NoVoteNoVoice registration roadshow rolls along the so...

#NoVoteNoVoice registration roadshow rolls along the south coast in search of the missing voters

03 March 2015

WHEN: Wednesday 4 March 2015
WHERE: BRIGHTON, Sussex Student Union at 11:00, and Brighton Student Union from 13:00, both in Falmer BN1 9RH

WHEN: Thursday 5 March 2015
WHERE: SOUTHAMPTON from 11:00-14:00, The Polygon, Bedford Place SO15 2DS

With just 64 days until the 2015 general election, the campaign to register the country's growing numbers of missing voters is coming to Brighton and Hove, then onwards to Southampton.

Some 7.5 million people across the UK stand to lose out on the vote that they are entitled to - but fears are growing that huge numbers of south coast voters will be among those unable to take part in May.

To raise awareness of this risk, a registration roadshow is rolling along the coast to seek out and register would-be voters.  The NoVoteNoVoice double decker - powered by a Daily Mirror, HOPE note Hate, Operation Black Vote, Operation Disabled Vote and Unite the union coalition - will target those groups where drop off rates are causing greatest concern - the young, those in rented housing and minority communities.

In Brighton and Hove, there is a crisis looming in voter participation as some 12,500 people have fallen off the roll, with numbers particularly high among the city's large student population.  In one campus, only 377 would-be voters have registered in 2015, down from the 3,500 registered last year meaning a staggering nine in ten student voters could lose their vote.  In one hall of residence only 12 out of a possible 800 voters are on the roll. 

On Thursday 5 March the bus will head to Southampton, targeting the Bargate ward where the electoral roll has shrunk by 27 per cent with some 4,000 people dropping from the register, while in neighbouring Fareham over 7,000 possible voters have disappeared.  In the Swaythling ward, some 1,648 voters - almost 17 per cent of those eligible to vote - are now missing.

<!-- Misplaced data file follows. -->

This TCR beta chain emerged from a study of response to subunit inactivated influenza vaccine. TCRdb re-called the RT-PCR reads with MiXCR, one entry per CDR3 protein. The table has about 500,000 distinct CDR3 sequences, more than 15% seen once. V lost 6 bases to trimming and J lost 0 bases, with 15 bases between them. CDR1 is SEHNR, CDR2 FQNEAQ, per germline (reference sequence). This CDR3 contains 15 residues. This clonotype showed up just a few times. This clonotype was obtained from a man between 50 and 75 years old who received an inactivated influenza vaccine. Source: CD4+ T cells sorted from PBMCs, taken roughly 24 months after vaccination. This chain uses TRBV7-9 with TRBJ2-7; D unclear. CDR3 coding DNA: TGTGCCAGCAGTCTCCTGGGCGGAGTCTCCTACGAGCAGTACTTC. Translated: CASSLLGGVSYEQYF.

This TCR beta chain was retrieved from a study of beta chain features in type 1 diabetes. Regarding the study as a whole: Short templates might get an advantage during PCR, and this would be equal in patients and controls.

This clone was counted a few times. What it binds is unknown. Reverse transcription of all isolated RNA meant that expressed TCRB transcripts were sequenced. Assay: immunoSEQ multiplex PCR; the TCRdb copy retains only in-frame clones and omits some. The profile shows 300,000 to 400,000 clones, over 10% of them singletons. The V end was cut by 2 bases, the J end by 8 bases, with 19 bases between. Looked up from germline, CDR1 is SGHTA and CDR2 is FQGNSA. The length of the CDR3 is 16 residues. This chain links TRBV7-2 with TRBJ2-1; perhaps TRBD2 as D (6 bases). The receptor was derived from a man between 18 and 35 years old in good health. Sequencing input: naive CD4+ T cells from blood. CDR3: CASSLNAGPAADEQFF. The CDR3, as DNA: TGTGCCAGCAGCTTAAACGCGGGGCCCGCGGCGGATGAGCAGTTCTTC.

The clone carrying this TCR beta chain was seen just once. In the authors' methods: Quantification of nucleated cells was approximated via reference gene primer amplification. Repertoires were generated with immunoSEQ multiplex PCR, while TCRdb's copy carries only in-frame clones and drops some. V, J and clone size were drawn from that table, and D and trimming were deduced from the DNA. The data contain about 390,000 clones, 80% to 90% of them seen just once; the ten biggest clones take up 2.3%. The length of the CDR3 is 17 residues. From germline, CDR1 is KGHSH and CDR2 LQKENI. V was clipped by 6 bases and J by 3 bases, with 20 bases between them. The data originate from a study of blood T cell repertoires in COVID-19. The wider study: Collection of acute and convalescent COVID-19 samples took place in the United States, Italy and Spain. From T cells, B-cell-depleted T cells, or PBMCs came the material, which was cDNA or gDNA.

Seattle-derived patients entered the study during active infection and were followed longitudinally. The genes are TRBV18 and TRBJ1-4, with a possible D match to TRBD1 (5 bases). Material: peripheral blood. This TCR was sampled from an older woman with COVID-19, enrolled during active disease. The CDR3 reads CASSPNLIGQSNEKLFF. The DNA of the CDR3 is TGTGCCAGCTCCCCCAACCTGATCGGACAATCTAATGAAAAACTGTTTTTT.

According to the NVNV team, patchy promotion of the change away from household and onto individual registration has caused voter numbers to plummet, which is why the eye-catching bus will be equipped with everything would-be voters need to get registered. Where people are uncertain about their status they can check that too using the unique VoteBooster technology that allows voters to check if they are on the roll there and then.

Speaking ahead of the bus's journey across the capital, Nick Lowles of HOPE not Hate said: “Elections are the life-blood of any democracy so it is a scandal that so many people cannot vote. The government's own figures show that 8.5 million people - 17.7 per cent of all eligible voters - are not registered to vote. And what is worse is that it is those groups who most need a voice - the young, those on lower incomes and minority communities - who are worst affected.

“Giving people the chance to vote is absolutely essential and I would urge everyone to support the No Vote, No Voice campaign and start talking to their friends, families and neighbours about the importance of voting.”

Ros Wynne-Jones of the Daily Mirror said: “Politicians have been too relaxed about the registration changes being understood, but as we cannot wait for Westminster to wake up, we're getting out there to talk to people about the value of voting.

“Simply registering sends a message to politicians. It says, if you want to win my vote then you must talk to me and listen to me. People may feel hacked off with political life in this country but our message is ‘don’t sit this out - your vote is your power, use it’.”

Ellen Clifford for Operation Disabled Vote said: “Disabled people remain one of the most marginalised and excluded groups in society and every day barriers to participation include exercising our democratic right to vote. On the road with the NVNV tour we’ll be talking to disabled people about how they can vote and the access standards they can expect at polling stations.

“If disabled people want politicians to prioritise the issues that matter most to us then we need to make disabled voter power really count.”

Anthony Curley national coordinator of Unite young members added: “The saying goes that ‘if you vote you get stuff, if you don't you get stuffed’. There’s a worrying trend of young people not engaging with the political process, too many aren’t registering to vote – I fear that may become the habit of a lifetime

“We need to mobilise the voting power of younger people, get them on that roll so that politicians of all parties think about our countries’ future, not just getting over the finishing line in May.”

NVNV bus will stop at Brighton (4 March); Southampton (5 March); Bristol (6 March); Cardiff (7 March); Birmingham (8 March); Chester (9 March); Liverpool (10 March); Manchester (11 March); Calder Valley (12 March); Sheffield (13 March); Leeds (14 March) and Newcastle (15 March).


The media are very welcome to visit the bus and join the mass canvassing of voters.

If you wish to come along, or need further information, please contact:

• HOPE not Hate: or 020 8133 9560 or visit

• Operation Disabled Vote:

• Unite the union: press office 07976 832 861